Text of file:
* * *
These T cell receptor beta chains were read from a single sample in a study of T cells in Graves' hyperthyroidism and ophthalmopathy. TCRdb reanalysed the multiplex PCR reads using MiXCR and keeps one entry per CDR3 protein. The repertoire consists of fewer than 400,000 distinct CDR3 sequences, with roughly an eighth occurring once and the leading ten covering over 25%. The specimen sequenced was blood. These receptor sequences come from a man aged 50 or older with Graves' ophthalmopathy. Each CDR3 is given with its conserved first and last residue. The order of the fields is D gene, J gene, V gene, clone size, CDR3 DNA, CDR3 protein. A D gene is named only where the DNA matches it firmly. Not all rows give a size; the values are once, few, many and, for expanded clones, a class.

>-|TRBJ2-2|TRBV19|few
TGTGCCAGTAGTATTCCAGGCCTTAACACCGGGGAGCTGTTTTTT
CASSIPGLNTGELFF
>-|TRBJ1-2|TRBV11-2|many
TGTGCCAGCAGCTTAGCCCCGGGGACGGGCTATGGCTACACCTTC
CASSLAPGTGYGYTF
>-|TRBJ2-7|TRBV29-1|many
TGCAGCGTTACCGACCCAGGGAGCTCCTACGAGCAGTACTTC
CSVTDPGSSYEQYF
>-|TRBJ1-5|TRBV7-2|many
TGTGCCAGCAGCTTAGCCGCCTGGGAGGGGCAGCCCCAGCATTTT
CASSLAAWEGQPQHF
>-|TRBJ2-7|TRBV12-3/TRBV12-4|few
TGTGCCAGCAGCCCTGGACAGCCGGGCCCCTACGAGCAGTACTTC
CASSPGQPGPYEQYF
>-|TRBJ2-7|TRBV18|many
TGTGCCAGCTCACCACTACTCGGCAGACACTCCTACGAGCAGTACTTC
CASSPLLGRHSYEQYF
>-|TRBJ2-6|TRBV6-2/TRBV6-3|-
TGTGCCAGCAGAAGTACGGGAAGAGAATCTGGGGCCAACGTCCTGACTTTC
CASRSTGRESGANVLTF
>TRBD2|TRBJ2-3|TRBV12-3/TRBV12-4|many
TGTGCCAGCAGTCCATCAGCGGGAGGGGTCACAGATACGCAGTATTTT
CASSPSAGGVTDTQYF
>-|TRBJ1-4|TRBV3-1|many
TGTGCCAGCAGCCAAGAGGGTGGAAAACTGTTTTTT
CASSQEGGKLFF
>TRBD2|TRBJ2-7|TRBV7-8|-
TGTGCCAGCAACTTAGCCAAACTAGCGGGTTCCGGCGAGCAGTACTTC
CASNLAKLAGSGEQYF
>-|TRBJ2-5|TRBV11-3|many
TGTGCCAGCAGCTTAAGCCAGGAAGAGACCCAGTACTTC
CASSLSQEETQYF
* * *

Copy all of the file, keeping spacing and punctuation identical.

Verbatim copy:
These T cell receptor beta chains were read from a single sample in a study of T cells in Graves' hyperthyroidism and ophthalmopathy. TCRdb reanalysed the multiplex PCR reads using MiXCR and keeps one entry per CDR3 protein. The repertoire consists of fewer than 400,000 distinct CDR3 sequences, with roughly an eighth occurring once and the leading ten covering over 25%. The specimen sequenced was blood. These receptor sequences come from a man aged 50 or older with Graves' ophthalmopathy. Each CDR3 is given with its conserved first and last residue. The order of the fields is D gene, J gene, V gene, clone size, CDR3 DNA, CDR3 protein. A D gene is named only where the DNA matches it firmly. Not all rows give a size; the values are once, few, many and, for expanded clones, a class.

>-|TRBJ2-2|TRBV19|few
TGTGCCAGTAGTATTCCAGGCCTTAACACCGGGGAGCTGTTTTTT
CASSIPGLNTGELFF
>-|TRBJ1-2|TRBV11-2|many
TGTGCCAGCAGCTTAGCCCCGGGGACGGGCTATGGCTACACCTTC
CASSLAPGTGYGYTF
>-|TRBJ2-7|TRBV29-1|many
TGCAGCGTTACCGACCCAGGGAGCTCCTACGAGCAGTACTTC
CSVTDPGSSYEQYF
>-|TRBJ1-5|TRBV7-2|many
TGTGCCAGCAGCTTAGCCGCCTGGGAGGGGCAGCCCCAGCATTTT
CASSLAAWEGQPQHF
>-|TRBJ2-7|TRBV12-3/TRBV12-4|few
TGTGCCAGCAGCCCTGGACAGCCGGGCCCCTACGAGCAGTACTTC
CASSPGQPGPYEQYF
>-|TRBJ2-7|TRBV18|many
TGTGCCAGCTCACCACTACTCGGCAGACACTCCTACGAGCAGTACTTC
CASSPLLGRHSYEQYF
>-|TRBJ2-6|TRBV6-2/TRBV6-3|-
TGTGCCAGCAGAAGTACGGGAAGAGAATCTGGGGCCAACGTCCTGACTTTC
CASRSTGRESGANVLTF
>TRBD2|TRBJ2-3|TRBV12-3/TRBV12-4|many
TGTGCCAGCAGTCCATCAGCGGGAGGGGTCACAGATACGCAGTATTTT
CASSPSAGGVTDTQYF
>-|TRBJ1-4|TRBV3-1|many
TGTGCCAGCAGCCAAGAGGGTGGAAAACTGTTTTTT
CASSQEGGKLFF
>TRBD2|TRBJ2-7|TRBV7-8|-
TGTGCCAGCAACTTAGCCAAACTAGCGGGTTCCGGCGAGCAGTACTTC
CASNLAKLAGSGEQYF
>-|TRBJ2-5|TRBV11-3|many
TGTGCCAGCAGCTTAAGCCAGGAAGAGACCCAGTACTTC
CASSLSQEETQYF